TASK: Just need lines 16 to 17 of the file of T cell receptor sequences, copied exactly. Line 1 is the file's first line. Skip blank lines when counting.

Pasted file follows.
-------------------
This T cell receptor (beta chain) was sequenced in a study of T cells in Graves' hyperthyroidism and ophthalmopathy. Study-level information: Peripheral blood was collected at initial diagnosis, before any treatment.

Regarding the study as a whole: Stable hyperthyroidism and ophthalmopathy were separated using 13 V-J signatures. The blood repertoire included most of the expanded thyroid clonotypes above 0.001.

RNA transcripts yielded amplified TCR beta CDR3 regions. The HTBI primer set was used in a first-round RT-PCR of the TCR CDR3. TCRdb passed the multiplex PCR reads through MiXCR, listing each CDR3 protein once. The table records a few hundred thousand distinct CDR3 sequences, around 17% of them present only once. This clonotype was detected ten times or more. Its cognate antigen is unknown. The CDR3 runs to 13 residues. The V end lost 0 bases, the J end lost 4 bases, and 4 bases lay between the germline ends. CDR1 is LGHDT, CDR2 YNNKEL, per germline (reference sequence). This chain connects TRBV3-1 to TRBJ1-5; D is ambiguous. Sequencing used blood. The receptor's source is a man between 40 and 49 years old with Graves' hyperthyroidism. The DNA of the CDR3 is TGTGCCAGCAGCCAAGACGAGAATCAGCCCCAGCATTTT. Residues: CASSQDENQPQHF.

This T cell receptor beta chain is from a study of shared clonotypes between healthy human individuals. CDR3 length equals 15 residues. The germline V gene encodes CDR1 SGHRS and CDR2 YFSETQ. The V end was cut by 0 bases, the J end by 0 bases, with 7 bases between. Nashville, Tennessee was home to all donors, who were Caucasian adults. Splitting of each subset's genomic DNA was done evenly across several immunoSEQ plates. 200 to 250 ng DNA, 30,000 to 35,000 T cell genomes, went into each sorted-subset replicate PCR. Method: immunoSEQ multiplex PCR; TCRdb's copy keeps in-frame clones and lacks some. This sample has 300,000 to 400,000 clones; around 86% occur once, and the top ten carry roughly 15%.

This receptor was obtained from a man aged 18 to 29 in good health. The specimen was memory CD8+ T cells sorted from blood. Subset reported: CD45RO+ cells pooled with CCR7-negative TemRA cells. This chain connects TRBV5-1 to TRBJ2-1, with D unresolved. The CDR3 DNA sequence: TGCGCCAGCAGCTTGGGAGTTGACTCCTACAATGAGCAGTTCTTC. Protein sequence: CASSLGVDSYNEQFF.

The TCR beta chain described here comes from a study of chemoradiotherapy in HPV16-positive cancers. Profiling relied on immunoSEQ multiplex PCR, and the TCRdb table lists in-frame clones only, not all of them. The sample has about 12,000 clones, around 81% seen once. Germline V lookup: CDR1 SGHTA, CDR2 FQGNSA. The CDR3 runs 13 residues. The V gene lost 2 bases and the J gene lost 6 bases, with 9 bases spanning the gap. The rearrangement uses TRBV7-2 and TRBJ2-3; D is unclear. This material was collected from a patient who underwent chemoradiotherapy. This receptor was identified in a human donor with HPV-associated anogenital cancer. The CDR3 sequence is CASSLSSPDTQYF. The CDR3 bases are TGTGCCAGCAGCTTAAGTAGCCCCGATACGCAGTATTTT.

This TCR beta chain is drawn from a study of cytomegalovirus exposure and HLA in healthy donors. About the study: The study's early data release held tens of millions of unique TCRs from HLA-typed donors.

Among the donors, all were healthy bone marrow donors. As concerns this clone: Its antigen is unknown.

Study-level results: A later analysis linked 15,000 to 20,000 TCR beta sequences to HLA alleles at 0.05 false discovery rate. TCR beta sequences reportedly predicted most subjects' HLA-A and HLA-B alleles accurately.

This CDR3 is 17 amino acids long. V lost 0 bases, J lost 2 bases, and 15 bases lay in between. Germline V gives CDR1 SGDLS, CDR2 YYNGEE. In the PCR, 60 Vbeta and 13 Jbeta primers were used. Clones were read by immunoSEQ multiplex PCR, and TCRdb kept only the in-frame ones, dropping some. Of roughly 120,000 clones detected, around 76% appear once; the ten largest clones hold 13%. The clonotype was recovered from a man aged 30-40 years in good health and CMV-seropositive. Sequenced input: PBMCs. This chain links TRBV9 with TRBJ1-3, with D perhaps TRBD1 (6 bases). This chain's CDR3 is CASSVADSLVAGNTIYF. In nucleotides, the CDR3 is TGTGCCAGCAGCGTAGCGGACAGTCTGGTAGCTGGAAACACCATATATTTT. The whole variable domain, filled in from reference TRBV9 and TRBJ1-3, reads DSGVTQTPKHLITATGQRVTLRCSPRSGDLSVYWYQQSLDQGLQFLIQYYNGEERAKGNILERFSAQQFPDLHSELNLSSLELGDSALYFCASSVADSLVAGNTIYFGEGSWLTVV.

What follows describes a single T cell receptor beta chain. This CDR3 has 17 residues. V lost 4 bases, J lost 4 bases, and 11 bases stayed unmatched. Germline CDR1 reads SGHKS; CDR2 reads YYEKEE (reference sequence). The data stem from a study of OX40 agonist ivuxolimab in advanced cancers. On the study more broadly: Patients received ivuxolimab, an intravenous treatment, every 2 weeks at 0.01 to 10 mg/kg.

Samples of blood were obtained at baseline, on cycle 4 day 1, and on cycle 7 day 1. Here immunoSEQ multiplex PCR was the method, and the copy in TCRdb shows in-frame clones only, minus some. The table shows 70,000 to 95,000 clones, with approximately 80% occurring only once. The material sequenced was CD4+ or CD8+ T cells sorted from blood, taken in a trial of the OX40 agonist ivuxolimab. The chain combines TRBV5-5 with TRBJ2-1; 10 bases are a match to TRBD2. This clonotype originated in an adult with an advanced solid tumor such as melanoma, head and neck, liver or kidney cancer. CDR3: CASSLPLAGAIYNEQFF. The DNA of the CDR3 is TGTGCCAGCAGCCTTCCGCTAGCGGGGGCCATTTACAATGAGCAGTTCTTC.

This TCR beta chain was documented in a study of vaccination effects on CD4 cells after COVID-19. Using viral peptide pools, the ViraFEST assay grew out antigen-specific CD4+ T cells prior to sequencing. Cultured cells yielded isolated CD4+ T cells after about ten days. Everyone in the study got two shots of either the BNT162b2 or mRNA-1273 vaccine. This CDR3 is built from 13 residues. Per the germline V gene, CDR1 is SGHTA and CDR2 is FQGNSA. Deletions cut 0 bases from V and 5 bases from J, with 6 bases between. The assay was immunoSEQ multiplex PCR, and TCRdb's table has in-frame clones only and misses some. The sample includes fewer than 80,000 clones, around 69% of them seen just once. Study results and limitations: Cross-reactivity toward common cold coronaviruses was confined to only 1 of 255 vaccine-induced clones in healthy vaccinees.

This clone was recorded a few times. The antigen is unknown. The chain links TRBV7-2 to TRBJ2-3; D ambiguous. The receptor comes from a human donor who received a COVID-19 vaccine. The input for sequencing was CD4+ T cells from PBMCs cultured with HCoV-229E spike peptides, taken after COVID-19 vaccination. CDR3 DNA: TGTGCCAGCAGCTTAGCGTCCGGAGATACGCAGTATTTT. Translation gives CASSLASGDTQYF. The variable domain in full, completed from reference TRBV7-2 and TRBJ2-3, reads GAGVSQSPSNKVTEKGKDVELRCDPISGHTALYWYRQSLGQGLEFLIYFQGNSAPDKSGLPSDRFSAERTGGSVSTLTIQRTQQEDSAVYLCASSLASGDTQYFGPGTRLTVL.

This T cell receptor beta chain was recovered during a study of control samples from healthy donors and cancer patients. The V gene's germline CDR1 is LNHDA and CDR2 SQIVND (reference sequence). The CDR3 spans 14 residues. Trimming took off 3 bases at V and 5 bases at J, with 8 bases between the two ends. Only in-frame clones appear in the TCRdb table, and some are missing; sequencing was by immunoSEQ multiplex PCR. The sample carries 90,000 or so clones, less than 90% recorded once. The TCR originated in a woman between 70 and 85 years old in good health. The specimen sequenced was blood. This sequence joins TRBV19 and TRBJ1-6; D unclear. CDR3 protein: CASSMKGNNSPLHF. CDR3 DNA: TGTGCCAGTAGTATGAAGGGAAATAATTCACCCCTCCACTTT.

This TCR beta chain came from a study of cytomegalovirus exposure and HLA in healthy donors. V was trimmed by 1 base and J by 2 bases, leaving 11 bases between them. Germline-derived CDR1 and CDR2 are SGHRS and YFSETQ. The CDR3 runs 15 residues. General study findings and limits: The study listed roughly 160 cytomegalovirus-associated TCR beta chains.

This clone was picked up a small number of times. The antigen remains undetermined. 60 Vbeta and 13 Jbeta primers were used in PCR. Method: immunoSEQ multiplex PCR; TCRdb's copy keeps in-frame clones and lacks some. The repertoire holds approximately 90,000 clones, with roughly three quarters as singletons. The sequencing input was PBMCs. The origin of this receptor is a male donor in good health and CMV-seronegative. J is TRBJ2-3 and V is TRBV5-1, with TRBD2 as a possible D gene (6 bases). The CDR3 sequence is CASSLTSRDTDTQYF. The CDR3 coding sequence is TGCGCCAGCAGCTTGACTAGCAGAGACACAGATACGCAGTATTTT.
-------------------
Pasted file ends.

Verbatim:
This TCR beta chain came from a study of cytomegalovirus exposure and HLA in healthy donors. V was trimmed by 1 base and J by 2 bases, leaving 11 bases between them. Germline-derived CDR1 and CDR2 are SGHRS and YFSETQ. The CDR3 runs 15 residues. General study findings and limits: The study listed roughly 160 cytomegalovirus-associated TCR beta chains.

This clone was picked up a small number of times. The antigen remains undetermined. 60 Vbeta and 13 Jbeta primers were used in PCR. Method: immunoSEQ multiplex PCR; TCRdb's copy keeps in-frame clones and lacks some. The repertoire holds approximately 90,000 clones, with roughly three quarters as singletons. The sequencing input was PBMCs. The origin of this receptor is a male donor in good health and CMV-seronegative. J is TRBJ2-3 and V is TRBV5-1, with TRBD2 as a possible D gene (6 bases). The CDR3 sequence is CASSLTSRDTDTQYF. The CDR3 coding sequence is TGCGCCAGCAGCTTGACTAGCAGAGACACAGATACGCAGTATTTT.